The Tory reaction was swift and strong, as might be expected from the prominence of Edward Seymour in the Government at this time. A loyal address approving the dissolution of the last two Parliaments was presented in October 1681, to be followed in the succeeding years by two more expressing abhorrence of the ‘Association’ and the Rye House Plot. No drastic modification of the charter was thought necessary under Charles II, but opportunity was taken to replace Maynard by Sir Edward Seymour and to appoint the Duke of Albemarle (Christopher Monck) as high steward. A bitter little dispute between Kelland and the local patron of dissent, Dr Richard Burthogge, over ‘a piece of land of very small value’ further weakened the Whigs at this time; though with their customary moderation the Seymours allowed John Kelland to retain his seat in James II’s Parliament.4
Totnes produced a remarkable demonstration of loyalty to the Seymours on 12 Dec. 1687, when the corporation was ordered to elect the Papist Sir John Southcote as recorder; 33 of them refused to do so, two abstained and only four voted for compliance with the King’s letter. Naturally this defiance was followed by a purge; three aldermen and 14 assistants were dismissed on 23 Dec., and Burthogge, who had become one of James’s most valuable collaborators among the dissenters, entered the corporation. Next month the mayor, seven aldermen (including Kelland) and six assistants were removed, and on 23 Apr. 1688 John Beare was sworn in as alderman. The difficulties caused by the heterogeneous nature of James’s support are illustrated by the reports of his electoral agents. In April they declared that the majority of the voters were now dissenters, who would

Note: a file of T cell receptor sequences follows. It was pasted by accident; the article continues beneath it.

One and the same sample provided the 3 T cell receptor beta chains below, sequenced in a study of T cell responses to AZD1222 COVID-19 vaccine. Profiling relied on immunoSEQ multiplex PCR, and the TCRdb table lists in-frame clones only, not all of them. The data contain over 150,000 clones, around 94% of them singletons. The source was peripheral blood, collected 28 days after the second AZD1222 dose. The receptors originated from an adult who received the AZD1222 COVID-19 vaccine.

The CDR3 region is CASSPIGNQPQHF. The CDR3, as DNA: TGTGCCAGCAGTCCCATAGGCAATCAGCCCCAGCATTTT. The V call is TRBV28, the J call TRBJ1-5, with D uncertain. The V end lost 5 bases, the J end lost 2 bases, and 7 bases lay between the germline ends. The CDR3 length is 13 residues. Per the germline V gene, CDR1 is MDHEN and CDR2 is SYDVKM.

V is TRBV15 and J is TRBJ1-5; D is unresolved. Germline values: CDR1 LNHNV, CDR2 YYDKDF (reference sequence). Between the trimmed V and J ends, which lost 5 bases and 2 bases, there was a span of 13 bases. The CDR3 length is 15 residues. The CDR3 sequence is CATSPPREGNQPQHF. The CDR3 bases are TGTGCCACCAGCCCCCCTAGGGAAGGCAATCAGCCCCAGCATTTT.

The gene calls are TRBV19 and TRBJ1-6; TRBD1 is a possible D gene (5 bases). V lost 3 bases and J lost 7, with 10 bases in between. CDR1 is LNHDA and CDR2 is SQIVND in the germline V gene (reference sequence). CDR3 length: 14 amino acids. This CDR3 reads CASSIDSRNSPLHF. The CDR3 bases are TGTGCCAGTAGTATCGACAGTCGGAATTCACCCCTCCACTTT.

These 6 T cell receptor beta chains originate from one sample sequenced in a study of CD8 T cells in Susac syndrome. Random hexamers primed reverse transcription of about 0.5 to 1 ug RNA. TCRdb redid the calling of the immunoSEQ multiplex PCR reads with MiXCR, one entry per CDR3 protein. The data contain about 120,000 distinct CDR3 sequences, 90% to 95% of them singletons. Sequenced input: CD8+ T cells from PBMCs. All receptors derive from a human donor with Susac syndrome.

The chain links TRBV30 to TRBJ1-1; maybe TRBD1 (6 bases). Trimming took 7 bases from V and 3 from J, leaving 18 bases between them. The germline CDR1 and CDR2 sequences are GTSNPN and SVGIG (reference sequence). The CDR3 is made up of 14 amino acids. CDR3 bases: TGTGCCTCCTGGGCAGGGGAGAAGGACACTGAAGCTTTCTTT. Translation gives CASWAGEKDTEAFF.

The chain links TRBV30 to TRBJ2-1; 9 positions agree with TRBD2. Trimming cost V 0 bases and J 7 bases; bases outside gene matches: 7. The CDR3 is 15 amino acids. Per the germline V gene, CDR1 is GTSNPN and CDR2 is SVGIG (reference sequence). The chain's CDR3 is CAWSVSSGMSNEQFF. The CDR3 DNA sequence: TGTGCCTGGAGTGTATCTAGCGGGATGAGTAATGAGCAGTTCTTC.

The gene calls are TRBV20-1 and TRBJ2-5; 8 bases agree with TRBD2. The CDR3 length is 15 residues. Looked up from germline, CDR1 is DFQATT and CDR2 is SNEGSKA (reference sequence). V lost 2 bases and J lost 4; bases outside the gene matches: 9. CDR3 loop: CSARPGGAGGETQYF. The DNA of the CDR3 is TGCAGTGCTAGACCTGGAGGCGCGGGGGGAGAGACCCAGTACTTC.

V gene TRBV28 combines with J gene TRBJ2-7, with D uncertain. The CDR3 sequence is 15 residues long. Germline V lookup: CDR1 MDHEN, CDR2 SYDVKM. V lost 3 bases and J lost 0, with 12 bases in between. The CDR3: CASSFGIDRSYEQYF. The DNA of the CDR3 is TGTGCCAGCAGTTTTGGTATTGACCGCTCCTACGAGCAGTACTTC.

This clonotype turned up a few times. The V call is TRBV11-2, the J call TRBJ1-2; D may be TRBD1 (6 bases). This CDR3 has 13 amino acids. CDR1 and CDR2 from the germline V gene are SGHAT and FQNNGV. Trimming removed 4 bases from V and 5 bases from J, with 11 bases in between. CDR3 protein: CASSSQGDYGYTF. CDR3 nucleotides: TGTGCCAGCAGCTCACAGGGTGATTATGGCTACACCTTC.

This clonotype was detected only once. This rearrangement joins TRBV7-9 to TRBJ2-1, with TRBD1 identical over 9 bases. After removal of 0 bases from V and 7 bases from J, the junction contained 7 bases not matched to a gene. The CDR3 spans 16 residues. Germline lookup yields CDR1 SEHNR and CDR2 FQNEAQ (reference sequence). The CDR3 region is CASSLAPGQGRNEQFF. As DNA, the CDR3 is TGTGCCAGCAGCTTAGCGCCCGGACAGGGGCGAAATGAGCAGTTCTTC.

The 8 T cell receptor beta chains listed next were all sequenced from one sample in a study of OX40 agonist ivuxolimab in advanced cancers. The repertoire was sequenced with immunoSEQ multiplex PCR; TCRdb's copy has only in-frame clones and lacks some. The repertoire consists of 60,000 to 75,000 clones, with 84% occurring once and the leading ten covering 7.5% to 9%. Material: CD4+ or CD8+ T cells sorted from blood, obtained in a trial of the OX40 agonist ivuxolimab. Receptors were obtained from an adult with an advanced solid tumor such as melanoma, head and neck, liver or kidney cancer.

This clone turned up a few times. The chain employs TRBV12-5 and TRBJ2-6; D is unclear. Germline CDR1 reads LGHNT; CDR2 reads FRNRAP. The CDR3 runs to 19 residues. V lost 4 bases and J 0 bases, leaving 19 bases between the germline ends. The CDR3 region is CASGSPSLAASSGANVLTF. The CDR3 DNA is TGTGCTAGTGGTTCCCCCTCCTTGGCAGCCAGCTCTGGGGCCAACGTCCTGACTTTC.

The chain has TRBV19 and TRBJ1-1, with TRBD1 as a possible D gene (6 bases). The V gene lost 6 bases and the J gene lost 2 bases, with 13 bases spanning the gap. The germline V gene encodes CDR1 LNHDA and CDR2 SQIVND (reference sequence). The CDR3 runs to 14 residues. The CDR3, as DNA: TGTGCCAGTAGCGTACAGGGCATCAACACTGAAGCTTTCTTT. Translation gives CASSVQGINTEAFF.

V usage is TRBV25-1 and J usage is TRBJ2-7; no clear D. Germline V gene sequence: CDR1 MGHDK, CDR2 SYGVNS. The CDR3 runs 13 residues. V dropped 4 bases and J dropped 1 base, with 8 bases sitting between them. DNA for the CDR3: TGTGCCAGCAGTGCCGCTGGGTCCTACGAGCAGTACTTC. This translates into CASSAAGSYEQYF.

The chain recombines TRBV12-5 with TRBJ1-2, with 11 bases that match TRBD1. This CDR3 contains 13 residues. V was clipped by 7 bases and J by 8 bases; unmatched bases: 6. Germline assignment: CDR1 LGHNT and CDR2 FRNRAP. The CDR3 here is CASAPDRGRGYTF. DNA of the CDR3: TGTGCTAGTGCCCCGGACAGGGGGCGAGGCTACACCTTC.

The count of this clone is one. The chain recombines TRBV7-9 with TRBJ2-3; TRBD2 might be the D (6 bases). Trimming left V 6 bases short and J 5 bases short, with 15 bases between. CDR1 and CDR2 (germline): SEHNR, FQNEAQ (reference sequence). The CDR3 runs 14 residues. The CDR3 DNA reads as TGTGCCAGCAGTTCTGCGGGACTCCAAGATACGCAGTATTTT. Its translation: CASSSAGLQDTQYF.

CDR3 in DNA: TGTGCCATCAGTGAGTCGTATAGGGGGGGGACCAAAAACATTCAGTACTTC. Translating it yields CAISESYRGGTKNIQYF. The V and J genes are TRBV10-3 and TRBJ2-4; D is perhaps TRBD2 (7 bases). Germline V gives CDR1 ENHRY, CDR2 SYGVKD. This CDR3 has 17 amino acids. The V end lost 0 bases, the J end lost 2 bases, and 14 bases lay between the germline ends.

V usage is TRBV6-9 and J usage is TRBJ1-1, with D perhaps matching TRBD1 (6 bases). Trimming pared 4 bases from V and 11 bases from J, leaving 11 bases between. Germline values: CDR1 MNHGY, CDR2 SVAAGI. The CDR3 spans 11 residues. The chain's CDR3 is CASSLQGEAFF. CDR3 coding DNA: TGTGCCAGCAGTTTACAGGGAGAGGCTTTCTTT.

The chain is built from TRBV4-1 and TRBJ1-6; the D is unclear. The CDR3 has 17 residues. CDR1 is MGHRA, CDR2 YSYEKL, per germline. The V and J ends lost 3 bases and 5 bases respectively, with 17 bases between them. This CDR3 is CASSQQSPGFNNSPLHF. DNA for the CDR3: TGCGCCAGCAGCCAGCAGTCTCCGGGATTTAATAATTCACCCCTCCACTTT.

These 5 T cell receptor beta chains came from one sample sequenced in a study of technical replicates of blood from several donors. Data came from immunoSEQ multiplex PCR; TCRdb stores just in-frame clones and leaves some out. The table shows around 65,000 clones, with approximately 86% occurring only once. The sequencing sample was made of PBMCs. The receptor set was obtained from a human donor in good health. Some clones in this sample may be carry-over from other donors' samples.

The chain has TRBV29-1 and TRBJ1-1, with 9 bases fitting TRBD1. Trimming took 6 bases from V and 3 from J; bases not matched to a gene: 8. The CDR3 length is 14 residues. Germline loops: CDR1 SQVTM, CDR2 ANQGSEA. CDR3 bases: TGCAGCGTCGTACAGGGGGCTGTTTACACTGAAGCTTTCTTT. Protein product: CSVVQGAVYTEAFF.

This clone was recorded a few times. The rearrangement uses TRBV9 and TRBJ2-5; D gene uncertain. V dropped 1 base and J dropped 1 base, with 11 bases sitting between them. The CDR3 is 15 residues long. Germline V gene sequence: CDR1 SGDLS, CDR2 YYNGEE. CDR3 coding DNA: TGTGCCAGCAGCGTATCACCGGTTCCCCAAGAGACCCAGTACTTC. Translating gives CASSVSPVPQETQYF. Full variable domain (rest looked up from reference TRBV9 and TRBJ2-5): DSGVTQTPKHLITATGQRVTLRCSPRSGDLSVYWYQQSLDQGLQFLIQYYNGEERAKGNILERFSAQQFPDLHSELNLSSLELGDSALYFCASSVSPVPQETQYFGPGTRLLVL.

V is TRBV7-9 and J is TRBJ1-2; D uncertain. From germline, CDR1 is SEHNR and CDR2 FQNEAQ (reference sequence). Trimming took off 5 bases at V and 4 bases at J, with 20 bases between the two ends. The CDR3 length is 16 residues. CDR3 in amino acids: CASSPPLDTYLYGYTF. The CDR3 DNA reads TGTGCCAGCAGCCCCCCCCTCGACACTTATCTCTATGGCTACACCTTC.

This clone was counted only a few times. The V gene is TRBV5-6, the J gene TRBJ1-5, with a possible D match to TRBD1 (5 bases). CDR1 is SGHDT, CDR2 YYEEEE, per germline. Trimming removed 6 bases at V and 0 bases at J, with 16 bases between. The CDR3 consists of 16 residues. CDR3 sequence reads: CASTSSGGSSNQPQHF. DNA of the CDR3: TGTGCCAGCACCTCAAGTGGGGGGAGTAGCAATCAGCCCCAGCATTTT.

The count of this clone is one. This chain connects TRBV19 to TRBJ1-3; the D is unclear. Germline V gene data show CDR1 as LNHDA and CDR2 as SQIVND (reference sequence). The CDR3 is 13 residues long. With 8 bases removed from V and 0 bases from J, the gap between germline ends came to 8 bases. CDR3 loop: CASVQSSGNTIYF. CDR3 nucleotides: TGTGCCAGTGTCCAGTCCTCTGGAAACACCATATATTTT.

choose Dr Richard Burthogge and William Savery, both undoubtedly right and of great interest in the town. Sir John Southcote expects to be chosen. It’s supposed that it will not be for your Majesty’s interest that he stand.
Southcote’s ‘hot-headed zeal, with that of his party, by the good providence of God, did ruin their cause at that time in this country’. In June another alderman was removed, and the town was reported to be in ‘a great disorder and distraction about the new regulations’, while by September it had been consigned to the management of the high Anglican Beare. At the general election of 1689 the returning officer was the mayor displaced in the previous year: Burthogge and the other freemen appointed under James II’s charter did not apparently claim the vote, and two Tories were returned.5
Author: John. P. Ferris
- 1. Lysons, Devon, 533; Trans. Devon Assoc. lxxxvi. 229; W. E. Hoskins, Devon, 127.
- 2. CSP Dom. 1660-1, p. 5; Merc. Pub. 2 Aug. 1660; Calamy, Contin. 286; HMC 15th Rep. VII, 103.
- 3. Adm. 2/ 1745, f. 36; CSP Dom. 1664-5, pp. 439, 452; SP 44/22/128, 201-2; HMC 15th Rep. VII, 106.
- 4. Luttrell, i. 134, 192, 276; CSP Dom. 1684-5, pp. 136, 137; HMC 3rd Rep. 342; C5/145/62.
- 5. Trans. Devon Assoc. viii. 363-7; Pub. Occurrences, 28 Feb. 1688; Devon and Cornw. N. and Q. xxxi. 75; PC2/72/581, 681; Duckett, Penal Laws (1883), 240.